While raising and slaughtering fewer animals will lessen the impact on the environment, the jury is still out where it comes to meat substitutes and our health. Beyond Burgers may not affect our bodies as red meat does, but dietitians caution that we shouldn’t think of them as health food. They’re highly processed, meaning the final product doesn’t bear much resemblance to its components. Remember, you can process a food like a fruit or vegetable by washing, peeling, and chopping it. But Beyond Burgers include ingredients that have been transformed to look, feel, and taste like meat. Cooking Light suggests Beyond Burgers could be a stepping stone for red meat eaters who want to change their diets.

Another key point to keep in mind are allergens. While Beyond Burgers don’t contain soy or gluten, one of the primary ingredients is pea protein. Beyond Meat cautions that peas are legumes, just like peanuts, and highly allergic consumers ought to take care if they try Beyond Burgers.

Finally, there’s no doubt that eating vegan can be expensive, particularly if you like variety in your diet. The Beyond Meat CEO acknowledges these burgers are pricier than ground beef, but the cost ought to come down as demand grows and the supply chain smooths out.

Beyond Burgers: Look and Taste

Aside from all the details of how Beyond Burgers are made and why they could be good for the planet, it’s important to discuss how they look and taste. As Beyond Meat has been rolling out the new version of Beyond Burgers, we had the opportunity to buy a package of both the original and the new version and cook them at home.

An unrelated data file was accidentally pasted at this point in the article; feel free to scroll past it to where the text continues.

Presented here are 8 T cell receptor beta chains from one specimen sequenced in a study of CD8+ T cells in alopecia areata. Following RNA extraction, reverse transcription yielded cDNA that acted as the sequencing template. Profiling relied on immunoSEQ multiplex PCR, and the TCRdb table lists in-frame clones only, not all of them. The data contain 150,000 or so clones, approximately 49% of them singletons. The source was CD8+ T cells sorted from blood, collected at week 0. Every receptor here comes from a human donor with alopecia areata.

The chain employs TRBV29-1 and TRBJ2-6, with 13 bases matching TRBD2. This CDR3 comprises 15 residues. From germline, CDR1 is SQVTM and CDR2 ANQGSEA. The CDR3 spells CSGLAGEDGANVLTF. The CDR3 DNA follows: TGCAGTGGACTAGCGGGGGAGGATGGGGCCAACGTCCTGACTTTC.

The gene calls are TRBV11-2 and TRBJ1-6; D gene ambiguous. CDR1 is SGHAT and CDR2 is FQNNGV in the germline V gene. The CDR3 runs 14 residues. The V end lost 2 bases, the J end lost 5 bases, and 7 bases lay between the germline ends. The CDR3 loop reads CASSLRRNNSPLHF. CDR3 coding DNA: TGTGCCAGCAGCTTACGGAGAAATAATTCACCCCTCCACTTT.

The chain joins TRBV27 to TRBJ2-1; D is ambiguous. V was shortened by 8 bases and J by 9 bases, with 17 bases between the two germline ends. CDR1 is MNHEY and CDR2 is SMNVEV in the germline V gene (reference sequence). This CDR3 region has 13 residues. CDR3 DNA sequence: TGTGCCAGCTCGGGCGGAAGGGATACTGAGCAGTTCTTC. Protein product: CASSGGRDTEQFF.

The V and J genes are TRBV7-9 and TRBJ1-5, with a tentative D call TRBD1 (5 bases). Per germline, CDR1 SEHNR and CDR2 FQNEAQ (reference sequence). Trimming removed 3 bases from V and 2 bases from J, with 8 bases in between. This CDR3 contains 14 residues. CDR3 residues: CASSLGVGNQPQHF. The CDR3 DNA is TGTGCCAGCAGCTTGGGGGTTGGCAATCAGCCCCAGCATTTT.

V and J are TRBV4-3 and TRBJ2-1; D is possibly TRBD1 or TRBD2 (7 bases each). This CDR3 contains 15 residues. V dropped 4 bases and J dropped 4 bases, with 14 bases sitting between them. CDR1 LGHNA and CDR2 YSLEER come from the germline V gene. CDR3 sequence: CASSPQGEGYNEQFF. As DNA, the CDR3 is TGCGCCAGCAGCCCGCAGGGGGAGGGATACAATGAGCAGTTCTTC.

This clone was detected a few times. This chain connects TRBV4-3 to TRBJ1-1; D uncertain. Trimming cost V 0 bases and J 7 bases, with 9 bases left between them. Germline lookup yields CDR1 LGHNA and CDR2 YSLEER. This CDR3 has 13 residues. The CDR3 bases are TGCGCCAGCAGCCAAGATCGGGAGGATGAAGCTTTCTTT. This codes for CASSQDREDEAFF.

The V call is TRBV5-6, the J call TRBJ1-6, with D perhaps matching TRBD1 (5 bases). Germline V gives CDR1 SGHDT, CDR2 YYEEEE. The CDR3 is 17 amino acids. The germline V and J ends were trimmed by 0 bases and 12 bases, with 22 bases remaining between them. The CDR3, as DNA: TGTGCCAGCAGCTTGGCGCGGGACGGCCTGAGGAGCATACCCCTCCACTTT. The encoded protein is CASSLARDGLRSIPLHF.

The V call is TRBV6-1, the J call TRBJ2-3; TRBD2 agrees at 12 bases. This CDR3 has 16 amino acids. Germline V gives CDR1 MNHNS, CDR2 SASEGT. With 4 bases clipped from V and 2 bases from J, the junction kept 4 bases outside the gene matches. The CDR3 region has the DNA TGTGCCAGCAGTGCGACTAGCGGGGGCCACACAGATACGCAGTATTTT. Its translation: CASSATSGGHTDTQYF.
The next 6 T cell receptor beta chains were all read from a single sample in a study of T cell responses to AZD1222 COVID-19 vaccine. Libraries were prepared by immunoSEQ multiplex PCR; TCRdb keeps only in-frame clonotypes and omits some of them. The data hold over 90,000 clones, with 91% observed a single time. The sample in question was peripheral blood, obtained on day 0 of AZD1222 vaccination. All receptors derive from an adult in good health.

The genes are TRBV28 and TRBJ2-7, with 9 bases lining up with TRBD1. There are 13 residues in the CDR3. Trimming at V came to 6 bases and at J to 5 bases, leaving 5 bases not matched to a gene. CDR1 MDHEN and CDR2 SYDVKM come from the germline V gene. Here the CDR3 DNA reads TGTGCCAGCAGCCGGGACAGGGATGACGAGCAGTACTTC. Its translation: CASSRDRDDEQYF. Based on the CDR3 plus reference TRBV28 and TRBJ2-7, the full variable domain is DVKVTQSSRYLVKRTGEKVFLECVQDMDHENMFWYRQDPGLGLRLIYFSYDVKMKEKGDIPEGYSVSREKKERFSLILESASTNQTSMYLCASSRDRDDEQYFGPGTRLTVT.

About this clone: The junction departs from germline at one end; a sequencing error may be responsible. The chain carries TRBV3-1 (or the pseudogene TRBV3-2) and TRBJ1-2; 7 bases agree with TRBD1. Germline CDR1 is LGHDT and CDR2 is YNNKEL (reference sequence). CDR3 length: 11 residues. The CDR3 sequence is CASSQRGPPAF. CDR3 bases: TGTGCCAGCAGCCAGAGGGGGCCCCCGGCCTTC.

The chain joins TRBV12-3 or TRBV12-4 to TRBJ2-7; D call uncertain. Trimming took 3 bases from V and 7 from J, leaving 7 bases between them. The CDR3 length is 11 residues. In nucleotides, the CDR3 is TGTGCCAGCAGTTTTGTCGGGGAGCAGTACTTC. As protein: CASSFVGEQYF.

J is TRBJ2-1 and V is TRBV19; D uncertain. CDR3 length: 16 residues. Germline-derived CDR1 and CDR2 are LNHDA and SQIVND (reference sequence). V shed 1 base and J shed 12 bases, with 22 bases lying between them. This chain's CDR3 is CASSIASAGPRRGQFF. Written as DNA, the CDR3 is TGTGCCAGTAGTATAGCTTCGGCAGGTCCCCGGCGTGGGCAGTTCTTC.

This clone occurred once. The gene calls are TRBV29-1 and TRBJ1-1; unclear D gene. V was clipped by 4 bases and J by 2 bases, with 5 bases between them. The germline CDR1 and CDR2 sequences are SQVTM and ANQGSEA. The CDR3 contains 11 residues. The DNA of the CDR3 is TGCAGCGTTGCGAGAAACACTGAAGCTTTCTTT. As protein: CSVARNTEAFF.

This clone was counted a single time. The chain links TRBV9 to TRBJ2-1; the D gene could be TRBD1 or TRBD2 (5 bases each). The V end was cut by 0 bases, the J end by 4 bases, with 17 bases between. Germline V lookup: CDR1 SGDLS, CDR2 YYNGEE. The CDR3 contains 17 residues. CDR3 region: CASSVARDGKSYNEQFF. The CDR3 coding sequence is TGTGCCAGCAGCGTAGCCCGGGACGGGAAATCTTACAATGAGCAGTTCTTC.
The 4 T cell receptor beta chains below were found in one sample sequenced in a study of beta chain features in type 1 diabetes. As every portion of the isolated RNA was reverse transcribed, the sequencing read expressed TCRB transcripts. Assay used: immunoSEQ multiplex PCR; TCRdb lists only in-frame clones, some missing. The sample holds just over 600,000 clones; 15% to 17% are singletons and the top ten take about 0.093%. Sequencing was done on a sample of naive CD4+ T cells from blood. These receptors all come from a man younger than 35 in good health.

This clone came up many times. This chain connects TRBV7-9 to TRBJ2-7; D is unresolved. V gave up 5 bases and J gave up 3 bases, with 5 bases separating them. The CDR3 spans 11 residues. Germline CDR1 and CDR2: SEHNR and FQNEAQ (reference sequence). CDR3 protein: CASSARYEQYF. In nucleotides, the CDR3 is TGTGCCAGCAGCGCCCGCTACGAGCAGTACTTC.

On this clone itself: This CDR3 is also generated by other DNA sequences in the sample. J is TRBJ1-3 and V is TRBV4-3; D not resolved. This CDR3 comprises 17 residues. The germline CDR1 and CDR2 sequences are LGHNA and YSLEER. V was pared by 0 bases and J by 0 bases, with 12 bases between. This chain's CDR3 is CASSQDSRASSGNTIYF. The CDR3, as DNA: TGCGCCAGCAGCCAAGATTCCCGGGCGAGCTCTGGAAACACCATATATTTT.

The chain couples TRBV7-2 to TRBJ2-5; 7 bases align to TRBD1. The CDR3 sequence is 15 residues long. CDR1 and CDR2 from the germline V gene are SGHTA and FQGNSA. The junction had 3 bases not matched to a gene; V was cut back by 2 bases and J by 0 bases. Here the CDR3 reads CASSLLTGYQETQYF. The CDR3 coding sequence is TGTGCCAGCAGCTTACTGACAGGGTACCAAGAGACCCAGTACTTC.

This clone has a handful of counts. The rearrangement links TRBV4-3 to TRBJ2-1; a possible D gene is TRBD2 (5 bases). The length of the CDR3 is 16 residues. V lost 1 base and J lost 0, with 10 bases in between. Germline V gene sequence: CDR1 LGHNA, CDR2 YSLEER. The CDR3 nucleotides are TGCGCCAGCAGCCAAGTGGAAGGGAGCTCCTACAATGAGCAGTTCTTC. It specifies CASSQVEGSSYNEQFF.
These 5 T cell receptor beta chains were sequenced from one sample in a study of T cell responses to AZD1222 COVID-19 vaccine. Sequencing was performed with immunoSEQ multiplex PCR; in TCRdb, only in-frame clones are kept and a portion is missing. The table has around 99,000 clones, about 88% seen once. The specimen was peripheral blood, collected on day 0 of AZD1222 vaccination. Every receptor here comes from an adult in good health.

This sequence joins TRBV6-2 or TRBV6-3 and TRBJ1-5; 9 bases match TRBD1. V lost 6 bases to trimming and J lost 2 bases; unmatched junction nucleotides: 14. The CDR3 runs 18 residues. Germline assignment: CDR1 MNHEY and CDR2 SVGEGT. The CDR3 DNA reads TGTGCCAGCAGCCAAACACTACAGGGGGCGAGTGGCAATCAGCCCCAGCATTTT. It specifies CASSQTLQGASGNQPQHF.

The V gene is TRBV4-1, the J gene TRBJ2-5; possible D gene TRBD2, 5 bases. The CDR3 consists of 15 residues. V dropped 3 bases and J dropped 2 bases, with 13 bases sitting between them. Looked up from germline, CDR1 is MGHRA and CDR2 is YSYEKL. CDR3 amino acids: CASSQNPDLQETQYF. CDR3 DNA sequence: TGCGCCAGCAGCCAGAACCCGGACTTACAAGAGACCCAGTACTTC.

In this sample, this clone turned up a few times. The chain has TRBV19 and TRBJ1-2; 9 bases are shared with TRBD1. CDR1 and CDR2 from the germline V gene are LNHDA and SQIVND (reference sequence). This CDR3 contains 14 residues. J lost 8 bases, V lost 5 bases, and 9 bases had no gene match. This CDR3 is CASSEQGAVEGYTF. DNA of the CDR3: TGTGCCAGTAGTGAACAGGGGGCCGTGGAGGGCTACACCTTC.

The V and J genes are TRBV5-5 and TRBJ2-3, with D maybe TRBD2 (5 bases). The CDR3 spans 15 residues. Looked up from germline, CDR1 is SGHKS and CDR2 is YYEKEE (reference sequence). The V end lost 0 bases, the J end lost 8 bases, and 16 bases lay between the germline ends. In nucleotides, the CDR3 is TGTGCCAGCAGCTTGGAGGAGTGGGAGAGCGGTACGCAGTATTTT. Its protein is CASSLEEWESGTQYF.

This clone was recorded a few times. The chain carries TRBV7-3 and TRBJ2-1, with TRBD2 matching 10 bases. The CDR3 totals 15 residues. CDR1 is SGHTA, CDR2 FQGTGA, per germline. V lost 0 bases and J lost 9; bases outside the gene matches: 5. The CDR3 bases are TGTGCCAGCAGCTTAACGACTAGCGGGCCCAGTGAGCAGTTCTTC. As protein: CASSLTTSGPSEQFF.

The more recent formulation of Beyond Burgers includes a few new ingredients. Mung beans and brown rice were added to the pea protein to make up the bulk of the burgers. Coconut oil and cocoa butter make the raw burgers look more like meat and sizzle more on the grill or in the skillet. Finally, apple juice extract helps amplify the browning of Beyond Burgers as they cook.

Staff members at Food & Wine and Cooking Light tried both versions of Beyond Burgers. They agreed the new version is superior in terms of taste, texture, and looks. Food & Wine even called Beyond Burgers “the closest meat substitute we’ve tried so far.” Plus, we think this analysis by Traeger Grills offers Beyond Burgers even more credibility.